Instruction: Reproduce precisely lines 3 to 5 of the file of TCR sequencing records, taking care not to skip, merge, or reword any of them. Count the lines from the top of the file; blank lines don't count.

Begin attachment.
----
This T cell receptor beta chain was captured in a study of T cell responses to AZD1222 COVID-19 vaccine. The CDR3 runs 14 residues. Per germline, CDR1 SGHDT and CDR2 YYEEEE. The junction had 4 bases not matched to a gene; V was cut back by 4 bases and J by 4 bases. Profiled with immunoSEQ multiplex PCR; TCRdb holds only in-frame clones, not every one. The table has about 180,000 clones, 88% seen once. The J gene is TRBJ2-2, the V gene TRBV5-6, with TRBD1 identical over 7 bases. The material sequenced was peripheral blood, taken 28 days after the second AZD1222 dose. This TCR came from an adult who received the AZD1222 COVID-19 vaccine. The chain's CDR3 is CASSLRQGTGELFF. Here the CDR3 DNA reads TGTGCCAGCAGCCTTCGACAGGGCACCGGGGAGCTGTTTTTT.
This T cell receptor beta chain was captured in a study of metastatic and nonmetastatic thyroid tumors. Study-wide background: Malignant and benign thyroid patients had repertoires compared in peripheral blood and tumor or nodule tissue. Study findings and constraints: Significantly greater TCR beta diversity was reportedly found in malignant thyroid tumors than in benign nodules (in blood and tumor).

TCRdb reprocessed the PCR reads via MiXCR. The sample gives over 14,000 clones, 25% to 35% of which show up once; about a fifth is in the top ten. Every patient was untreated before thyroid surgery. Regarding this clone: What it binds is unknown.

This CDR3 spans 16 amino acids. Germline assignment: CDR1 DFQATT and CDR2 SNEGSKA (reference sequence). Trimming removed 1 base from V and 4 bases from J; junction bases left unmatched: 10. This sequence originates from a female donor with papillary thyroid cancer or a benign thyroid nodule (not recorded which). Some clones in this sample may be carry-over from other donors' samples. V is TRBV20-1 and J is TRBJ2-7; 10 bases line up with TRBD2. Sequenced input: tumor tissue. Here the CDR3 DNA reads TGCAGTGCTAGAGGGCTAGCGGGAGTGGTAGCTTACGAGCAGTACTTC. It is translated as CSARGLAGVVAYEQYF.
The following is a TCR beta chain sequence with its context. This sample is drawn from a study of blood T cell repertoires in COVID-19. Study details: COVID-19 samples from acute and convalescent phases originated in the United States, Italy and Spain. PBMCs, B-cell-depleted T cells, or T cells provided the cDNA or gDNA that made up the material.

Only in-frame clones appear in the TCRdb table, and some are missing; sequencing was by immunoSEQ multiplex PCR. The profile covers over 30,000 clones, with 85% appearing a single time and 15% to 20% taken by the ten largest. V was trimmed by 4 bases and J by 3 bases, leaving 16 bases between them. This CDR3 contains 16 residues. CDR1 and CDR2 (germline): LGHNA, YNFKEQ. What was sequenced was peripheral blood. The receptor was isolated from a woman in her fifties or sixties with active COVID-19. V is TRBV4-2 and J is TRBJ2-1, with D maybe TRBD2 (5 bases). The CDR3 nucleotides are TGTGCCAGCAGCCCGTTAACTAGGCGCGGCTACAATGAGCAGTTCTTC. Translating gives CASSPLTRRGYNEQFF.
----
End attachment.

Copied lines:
TCRdb reprocessed the PCR reads via MiXCR. The sample gives over 14,000 clones, 25% to 35% of which show up once; about a fifth is in the top ten. Every patient was untreated before thyroid surgery. Regarding this clone: What it binds is unknown.

This CDR3 spans 16 amino acids. Germline assignment: CDR1 DFQATT and CDR2 SNEGSKA (reference sequence). Trimming removed 1 base from V and 4 bases from J; junction bases left unmatched: 10. This sequence originates from a female donor with papillary thyroid cancer or a benign thyroid nodule (not recorded which). Some clones in this sample may be carry-over from other donors' samples. V is TRBV20-1 and J is TRBJ2-7; 10 bases line up with TRBD2. Sequenced input: tumor tissue. Here the CDR3 DNA reads TGCAGTGCTAGAGGGCTAGCGGGAGTGGTAGCTTACGAGCAGTACTTC. It is translated as CSARGLAGVVAYEQYF.
The following is a TCR beta chain sequence with its context. This sample is drawn from a study of blood T cell repertoires in COVID-19. Study details: COVID-19 samples from acute and convalescent phases originated in the United States, Italy and Spain. PBMCs, B-cell-depleted T cells, or T cells provided the cDNA or gDNA that made up the material.